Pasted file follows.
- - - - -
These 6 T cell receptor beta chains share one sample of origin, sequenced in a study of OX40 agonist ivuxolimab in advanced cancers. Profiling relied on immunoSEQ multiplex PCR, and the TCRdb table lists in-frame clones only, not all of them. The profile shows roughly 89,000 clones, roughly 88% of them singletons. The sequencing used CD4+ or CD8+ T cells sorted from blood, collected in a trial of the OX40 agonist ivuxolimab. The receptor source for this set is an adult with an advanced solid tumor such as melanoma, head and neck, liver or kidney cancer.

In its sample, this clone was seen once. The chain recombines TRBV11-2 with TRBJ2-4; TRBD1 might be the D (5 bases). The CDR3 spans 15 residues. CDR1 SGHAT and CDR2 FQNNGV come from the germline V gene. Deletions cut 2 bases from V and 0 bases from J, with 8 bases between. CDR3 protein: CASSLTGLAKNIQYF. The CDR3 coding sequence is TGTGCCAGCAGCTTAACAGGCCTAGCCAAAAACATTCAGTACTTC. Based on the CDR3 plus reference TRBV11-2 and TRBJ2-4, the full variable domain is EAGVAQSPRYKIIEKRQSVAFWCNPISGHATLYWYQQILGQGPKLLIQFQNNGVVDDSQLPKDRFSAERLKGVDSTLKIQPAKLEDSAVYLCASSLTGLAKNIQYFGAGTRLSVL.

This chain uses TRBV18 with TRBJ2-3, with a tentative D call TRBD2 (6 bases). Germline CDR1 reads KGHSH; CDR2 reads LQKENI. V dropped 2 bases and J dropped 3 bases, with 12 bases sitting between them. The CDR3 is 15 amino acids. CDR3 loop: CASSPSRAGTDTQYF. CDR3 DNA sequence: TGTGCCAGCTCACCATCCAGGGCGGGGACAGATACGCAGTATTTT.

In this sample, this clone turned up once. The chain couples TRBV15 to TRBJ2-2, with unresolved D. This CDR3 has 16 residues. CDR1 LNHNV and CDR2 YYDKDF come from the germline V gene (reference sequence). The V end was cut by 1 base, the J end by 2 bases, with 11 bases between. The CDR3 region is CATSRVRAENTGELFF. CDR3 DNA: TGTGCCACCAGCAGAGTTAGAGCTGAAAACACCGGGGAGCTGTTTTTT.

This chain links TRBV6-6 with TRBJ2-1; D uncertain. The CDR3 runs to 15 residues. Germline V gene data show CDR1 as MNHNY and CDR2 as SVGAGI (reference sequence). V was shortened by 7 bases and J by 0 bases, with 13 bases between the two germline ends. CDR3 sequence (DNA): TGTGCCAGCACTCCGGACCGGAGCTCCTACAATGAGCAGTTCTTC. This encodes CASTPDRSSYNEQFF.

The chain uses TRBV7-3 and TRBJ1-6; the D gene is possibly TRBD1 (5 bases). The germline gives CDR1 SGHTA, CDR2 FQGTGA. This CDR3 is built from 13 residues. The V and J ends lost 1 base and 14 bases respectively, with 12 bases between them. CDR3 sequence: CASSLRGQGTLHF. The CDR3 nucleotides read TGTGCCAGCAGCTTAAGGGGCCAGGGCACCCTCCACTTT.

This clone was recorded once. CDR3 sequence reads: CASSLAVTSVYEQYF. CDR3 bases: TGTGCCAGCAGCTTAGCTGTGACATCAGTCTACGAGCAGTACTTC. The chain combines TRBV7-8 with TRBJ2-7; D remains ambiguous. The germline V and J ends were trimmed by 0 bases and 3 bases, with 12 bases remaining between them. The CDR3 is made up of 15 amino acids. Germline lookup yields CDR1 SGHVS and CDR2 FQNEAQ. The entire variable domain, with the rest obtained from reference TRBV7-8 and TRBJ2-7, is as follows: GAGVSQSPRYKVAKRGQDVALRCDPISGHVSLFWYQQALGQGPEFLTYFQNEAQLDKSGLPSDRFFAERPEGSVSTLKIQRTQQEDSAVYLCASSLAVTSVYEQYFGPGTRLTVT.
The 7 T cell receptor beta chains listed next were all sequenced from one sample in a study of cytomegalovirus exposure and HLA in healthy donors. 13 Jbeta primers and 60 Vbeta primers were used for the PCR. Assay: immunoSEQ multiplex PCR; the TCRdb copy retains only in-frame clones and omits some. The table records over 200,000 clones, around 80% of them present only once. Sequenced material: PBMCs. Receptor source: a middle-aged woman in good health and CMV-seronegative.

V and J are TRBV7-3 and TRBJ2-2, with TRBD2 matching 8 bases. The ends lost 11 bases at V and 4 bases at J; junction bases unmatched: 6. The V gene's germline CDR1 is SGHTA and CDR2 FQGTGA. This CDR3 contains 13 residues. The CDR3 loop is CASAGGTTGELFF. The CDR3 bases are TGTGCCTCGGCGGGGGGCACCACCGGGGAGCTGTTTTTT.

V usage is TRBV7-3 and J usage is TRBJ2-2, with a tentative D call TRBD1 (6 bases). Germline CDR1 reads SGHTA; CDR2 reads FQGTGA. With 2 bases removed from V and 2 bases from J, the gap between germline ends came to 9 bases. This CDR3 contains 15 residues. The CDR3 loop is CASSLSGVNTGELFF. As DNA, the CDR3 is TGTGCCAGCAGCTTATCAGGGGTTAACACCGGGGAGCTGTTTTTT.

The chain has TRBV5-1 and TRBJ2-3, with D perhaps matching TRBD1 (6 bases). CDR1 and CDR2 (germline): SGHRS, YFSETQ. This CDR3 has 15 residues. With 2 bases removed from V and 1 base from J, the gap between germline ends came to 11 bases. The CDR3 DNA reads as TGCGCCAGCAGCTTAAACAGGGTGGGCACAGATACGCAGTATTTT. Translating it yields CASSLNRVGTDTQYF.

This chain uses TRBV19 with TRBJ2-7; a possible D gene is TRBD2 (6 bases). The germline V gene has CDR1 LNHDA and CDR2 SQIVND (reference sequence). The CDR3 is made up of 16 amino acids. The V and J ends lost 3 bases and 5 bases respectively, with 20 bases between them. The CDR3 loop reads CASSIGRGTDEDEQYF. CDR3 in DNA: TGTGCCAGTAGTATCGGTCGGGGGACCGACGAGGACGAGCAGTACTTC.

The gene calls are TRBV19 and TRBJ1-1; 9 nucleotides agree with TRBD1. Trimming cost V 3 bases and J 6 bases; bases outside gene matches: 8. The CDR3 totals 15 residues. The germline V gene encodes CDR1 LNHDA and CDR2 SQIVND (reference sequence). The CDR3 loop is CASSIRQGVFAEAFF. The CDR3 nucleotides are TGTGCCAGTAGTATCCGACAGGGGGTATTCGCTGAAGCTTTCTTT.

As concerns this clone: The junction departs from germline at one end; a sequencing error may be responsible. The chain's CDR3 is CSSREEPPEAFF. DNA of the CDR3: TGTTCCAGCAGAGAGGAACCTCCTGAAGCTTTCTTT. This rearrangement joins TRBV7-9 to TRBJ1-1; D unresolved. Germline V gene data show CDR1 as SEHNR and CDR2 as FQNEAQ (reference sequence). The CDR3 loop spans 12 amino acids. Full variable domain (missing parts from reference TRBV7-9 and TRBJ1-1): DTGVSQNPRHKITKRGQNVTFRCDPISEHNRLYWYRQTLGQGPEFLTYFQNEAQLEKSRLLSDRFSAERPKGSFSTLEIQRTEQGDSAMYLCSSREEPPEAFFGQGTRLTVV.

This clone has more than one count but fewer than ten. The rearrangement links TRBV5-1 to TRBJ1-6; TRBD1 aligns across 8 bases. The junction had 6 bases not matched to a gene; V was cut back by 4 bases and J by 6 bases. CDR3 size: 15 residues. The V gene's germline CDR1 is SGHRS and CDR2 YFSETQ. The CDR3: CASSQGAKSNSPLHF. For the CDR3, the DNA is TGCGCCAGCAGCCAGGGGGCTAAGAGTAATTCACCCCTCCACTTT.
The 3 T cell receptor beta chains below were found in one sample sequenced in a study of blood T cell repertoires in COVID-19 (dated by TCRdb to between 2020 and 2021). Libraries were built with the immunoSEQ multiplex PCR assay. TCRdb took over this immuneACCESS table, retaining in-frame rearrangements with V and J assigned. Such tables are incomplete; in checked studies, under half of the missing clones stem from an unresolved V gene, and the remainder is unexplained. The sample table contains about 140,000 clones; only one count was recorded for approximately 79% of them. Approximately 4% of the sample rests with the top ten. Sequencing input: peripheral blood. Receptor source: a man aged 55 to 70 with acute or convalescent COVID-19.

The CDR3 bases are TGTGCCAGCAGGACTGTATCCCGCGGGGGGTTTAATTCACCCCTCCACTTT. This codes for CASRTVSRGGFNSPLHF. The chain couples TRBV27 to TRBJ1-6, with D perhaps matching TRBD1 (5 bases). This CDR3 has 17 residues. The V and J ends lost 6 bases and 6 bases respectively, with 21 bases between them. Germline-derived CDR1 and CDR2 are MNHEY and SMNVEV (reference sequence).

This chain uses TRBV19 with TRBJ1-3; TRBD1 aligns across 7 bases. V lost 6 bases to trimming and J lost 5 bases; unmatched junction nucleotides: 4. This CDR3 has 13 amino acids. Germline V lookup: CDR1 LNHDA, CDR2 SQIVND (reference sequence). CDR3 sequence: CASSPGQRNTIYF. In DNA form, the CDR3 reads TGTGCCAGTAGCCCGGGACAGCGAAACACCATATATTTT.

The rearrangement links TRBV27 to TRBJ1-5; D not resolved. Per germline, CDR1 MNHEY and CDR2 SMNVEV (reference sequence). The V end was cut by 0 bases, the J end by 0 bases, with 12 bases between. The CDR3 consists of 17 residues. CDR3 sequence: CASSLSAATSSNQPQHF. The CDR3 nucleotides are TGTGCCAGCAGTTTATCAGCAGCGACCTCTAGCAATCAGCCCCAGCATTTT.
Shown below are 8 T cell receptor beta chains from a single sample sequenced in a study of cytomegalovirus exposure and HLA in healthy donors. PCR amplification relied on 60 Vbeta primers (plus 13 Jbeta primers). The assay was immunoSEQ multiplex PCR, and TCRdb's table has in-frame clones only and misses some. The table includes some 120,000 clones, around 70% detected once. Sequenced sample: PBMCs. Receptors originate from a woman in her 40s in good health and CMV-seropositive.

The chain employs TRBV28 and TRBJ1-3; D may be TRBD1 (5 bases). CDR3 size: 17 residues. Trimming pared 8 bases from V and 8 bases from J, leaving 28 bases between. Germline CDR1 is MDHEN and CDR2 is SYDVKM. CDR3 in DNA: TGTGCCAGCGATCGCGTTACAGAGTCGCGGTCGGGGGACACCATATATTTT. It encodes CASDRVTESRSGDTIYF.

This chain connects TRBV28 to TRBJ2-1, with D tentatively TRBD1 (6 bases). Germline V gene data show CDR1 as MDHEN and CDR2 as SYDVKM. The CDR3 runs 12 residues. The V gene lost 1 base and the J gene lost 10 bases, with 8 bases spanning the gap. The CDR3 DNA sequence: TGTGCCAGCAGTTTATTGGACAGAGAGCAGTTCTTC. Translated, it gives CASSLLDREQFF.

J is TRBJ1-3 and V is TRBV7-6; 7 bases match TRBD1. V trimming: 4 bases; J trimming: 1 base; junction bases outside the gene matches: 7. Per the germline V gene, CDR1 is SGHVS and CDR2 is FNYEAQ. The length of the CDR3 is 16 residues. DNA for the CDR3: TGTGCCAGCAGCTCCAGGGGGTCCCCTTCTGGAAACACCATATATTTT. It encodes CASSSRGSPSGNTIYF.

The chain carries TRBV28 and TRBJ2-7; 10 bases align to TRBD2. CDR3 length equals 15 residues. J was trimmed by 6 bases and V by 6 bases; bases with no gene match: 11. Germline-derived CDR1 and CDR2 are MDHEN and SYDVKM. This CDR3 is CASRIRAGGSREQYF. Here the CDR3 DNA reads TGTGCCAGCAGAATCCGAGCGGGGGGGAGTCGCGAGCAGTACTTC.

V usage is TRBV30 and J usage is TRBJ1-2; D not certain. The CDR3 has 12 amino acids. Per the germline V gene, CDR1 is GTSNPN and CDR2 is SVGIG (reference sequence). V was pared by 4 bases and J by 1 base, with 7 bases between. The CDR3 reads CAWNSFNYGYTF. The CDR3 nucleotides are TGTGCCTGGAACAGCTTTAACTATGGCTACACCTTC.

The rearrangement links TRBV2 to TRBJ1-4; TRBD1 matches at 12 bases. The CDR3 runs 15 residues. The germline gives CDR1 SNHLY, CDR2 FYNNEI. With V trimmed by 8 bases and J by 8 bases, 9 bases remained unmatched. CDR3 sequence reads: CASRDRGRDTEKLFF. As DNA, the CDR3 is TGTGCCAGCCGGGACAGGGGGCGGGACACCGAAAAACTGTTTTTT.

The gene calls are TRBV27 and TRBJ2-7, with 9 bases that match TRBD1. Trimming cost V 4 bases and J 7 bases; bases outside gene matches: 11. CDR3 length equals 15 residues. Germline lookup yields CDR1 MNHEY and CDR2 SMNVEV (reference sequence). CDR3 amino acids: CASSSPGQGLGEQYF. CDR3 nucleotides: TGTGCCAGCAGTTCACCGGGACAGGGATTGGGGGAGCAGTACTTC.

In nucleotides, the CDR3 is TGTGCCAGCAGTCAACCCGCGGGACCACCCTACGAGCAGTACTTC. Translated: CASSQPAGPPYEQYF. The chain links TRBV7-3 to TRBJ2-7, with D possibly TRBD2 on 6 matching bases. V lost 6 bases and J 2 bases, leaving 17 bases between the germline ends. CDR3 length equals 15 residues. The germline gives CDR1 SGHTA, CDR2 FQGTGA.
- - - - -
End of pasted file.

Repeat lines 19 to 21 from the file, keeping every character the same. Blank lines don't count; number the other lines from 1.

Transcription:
The rearrangement links TRBV27 to TRBJ1-5; D not resolved. Per germline, CDR1 MNHEY and CDR2 SMNVEV (reference sequence). The V end was cut by 0 bases, the J end by 0 bases, with 12 bases between. The CDR3 consists of 17 residues. CDR3 sequence: CASSLSAATSSNQPQHF. The CDR3 nucleotides are TGTGCCAGCAGTTTATCAGCAGCGACCTCTAGCAATCAGCCCCAGCATTTT.
Shown below are 8 T cell receptor beta chains from a single sample sequenced in a study of cytomegalovirus exposure and HLA in healthy donors. PCR amplification relied on 60 Vbeta primers (plus 13 Jbeta primers). The assay was immunoSEQ multiplex PCR, and TCRdb's table has in-frame clones only and misses some. The table includes some 120,000 clones, around 70% detected once. Sequenced sample: PBMCs. Receptors originate from a woman in her 40s in good health and CMV-seropositive.

The chain employs TRBV28 and TRBJ1-3; D may be TRBD1 (5 bases). CDR3 size: 17 residues. Trimming pared 8 bases from V and 8 bases from J, leaving 28 bases between. Germline CDR1 is MDHEN and CDR2 is SYDVKM. CDR3 in DNA: TGTGCCAGCGATCGCGTTACAGAGTCGCGGTCGGGGGACACCATATATTTT. It encodes CASDRVTESRSGDTIYF.